Though Chad spent all of his time busily cooking, cleaning, and doing general servant-like things for Troy's family, one evening he was allowed to go to one of Troy's many performances, though of course he didn't sit with the family and instead skulked in the back. (Which was fine with him. He really, really didn't get the whole singing thing.) There, he saw a wistful looking girl, also in servant's clothes, who introduced herself as Gabriella. She was new to the Kingdom, didn't know anyone yet, and she was hoping no one would notice her so she wouldn't end up a servant to the ruthless Academic Decathalon Team, whatever the heck that was. (Chad didn't really pay much attention to the schooling Troy's family was required to give him, actually.)
Chad saw trouble coming the moment Troy walked on stage, for Gabriella's face lit up. "He sings beautifully," she sighed at intermission.
"Yeah, I guess," Chad answered.
"Oh, but a handsome, popular boy like that would never notice a girl such as me."
"I don't think that's true," Chad said. "True, Troy isn't thoughtful and sometimes he forgets that we're sort of brothers, but he's actually quite nice when he remembers to care about other people. He never judges people before getting to know them, and he'd treat the lowliest servant like the princess herself."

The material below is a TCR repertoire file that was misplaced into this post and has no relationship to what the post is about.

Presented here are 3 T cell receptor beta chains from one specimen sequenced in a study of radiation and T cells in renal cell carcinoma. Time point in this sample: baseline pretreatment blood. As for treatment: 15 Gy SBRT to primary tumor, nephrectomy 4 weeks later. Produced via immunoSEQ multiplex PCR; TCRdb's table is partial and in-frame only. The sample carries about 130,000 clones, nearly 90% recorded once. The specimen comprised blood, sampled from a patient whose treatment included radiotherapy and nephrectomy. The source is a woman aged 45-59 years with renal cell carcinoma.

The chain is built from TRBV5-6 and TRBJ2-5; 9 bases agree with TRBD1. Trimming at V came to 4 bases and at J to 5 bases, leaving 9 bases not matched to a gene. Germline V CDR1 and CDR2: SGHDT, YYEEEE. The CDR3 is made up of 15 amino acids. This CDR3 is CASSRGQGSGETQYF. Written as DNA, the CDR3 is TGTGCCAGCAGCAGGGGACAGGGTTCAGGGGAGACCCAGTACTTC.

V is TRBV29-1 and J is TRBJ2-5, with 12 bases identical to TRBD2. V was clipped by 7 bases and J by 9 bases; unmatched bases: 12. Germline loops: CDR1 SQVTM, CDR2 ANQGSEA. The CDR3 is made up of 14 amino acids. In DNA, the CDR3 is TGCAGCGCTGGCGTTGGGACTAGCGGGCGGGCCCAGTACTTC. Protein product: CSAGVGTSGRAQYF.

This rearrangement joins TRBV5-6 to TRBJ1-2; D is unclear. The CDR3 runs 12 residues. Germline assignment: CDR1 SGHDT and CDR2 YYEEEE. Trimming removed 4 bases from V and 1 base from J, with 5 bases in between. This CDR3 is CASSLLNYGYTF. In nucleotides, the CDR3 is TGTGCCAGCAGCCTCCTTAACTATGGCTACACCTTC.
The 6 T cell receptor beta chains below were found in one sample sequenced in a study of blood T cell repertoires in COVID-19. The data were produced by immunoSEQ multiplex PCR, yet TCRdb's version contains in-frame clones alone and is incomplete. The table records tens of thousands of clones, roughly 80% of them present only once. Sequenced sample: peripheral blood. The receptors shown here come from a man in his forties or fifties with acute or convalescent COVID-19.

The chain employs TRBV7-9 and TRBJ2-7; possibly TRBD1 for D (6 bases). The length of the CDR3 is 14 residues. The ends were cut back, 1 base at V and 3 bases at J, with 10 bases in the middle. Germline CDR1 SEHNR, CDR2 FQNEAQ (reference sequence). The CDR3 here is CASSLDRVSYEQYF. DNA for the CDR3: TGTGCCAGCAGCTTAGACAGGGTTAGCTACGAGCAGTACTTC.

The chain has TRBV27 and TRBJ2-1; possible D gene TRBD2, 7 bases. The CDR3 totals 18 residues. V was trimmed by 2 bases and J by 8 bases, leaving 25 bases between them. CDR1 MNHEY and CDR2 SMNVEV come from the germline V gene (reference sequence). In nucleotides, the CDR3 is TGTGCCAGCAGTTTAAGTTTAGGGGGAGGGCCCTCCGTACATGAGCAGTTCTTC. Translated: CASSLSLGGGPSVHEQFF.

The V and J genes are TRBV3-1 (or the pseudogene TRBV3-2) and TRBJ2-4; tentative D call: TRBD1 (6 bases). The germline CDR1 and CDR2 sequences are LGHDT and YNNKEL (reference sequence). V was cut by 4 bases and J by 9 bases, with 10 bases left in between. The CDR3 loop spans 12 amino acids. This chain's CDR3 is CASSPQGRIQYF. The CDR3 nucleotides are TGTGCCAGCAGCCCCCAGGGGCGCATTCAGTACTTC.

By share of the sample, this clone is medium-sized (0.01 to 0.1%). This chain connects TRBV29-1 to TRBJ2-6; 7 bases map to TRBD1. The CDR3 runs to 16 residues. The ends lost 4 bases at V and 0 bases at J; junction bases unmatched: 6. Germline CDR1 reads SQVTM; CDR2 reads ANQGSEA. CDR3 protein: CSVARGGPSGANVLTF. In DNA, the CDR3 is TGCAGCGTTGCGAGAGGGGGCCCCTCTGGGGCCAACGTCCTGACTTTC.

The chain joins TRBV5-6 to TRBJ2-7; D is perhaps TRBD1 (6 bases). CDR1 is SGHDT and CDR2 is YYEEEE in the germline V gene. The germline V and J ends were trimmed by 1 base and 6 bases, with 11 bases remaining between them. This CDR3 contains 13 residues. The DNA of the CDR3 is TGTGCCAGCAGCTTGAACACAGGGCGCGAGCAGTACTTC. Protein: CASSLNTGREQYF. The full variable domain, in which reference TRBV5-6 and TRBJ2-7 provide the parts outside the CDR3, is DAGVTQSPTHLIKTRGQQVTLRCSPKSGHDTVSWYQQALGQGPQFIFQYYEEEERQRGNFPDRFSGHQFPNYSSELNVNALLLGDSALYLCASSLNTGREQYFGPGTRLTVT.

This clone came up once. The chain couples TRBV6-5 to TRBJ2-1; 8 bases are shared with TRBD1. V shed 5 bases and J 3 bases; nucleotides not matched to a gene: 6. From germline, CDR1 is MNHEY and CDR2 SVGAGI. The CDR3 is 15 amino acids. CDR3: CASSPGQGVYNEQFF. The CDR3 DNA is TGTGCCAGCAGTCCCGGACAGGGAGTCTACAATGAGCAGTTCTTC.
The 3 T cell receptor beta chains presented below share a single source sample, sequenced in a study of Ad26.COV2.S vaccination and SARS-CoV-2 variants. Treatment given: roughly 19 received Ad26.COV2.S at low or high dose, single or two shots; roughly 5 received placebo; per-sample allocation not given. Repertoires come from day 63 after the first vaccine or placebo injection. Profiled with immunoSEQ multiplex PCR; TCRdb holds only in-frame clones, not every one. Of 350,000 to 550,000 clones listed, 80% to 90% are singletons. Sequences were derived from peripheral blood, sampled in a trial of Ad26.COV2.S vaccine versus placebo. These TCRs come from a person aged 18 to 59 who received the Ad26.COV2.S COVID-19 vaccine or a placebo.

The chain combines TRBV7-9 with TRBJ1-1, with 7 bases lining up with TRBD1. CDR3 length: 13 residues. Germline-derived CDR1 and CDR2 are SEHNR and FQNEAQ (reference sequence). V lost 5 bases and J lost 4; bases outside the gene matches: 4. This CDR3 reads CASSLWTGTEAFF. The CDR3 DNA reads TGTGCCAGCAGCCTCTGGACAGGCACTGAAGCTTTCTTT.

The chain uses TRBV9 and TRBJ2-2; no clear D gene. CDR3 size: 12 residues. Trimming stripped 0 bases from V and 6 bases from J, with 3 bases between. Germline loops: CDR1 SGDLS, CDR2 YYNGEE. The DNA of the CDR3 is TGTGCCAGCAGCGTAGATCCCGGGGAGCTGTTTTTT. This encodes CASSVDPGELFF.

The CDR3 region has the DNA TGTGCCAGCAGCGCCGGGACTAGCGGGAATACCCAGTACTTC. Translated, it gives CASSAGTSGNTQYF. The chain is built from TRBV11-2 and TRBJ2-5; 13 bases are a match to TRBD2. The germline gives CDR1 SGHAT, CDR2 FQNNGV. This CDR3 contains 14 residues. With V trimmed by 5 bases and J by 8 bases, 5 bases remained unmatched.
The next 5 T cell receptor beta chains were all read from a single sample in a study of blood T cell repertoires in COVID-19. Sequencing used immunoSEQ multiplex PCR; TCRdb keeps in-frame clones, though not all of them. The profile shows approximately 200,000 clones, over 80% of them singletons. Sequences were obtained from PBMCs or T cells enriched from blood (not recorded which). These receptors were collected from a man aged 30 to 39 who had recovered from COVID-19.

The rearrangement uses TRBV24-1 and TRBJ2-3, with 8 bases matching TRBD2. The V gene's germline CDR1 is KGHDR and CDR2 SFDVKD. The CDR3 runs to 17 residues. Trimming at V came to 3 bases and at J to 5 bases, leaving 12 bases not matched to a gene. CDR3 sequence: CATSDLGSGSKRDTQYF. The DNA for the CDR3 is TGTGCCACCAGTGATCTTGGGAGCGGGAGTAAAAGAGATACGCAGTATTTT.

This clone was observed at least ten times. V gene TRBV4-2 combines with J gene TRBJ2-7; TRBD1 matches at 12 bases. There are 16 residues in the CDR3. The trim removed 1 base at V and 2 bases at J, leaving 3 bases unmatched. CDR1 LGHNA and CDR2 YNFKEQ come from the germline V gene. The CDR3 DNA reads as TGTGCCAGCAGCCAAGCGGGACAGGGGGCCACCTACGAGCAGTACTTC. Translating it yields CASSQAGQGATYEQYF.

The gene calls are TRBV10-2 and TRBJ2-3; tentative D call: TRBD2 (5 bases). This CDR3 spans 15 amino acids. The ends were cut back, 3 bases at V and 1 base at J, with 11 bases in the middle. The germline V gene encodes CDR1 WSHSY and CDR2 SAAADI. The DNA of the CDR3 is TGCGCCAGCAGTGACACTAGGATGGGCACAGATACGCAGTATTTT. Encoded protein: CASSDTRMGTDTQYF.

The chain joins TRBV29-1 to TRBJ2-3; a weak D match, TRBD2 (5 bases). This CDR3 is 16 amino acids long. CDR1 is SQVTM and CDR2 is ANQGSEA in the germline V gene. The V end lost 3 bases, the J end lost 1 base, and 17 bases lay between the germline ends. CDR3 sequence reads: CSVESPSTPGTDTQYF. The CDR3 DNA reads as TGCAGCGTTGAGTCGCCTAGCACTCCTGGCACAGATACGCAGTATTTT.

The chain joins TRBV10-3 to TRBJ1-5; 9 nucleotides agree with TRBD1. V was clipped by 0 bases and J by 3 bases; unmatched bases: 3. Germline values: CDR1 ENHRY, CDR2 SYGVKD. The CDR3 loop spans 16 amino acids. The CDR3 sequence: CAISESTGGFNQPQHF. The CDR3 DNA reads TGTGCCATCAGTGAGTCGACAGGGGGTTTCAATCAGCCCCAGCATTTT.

"Speaking of whom, this program says that the prince and princess shall perform in the second act! It's the talk of town. I hear they're singing a love song."
"Oh, you're not from around here," Chad remembered. "The love song may not be quite what you expect. They sing it to each other."
"Isn't that sort of inappropriate?"
"Very. I mean... verily," Chad said, remembering that this was supposed to be a fairy tale.
The show started up again, complete with Troy's somewhat tuneful warbles. Then, ten minutes in, Princess Sharpay and Prince Ryan took the stage. And in that moment, Chad's life once again changed forever -- but this time for the better, though he didn't yet know it. As Chad watched the twins on stage, he found himself spellbound. Their voices were golden, a gift given at their births by good fairies, and they were both almost inhumanely beautiful, also a gift from the fairies. (The third gift Sharpay had been given was immunity to finger pricks of all sorts, which probably served her well in some regards, but it frustrated her doctor and she was tragically anemic for many years. The third gift Ryan was given was an ability to coordinate his hat with any outfit, which he felt was much more practical than Sharpay's, if only because he was pretty sure they weren't in that fairy tale.)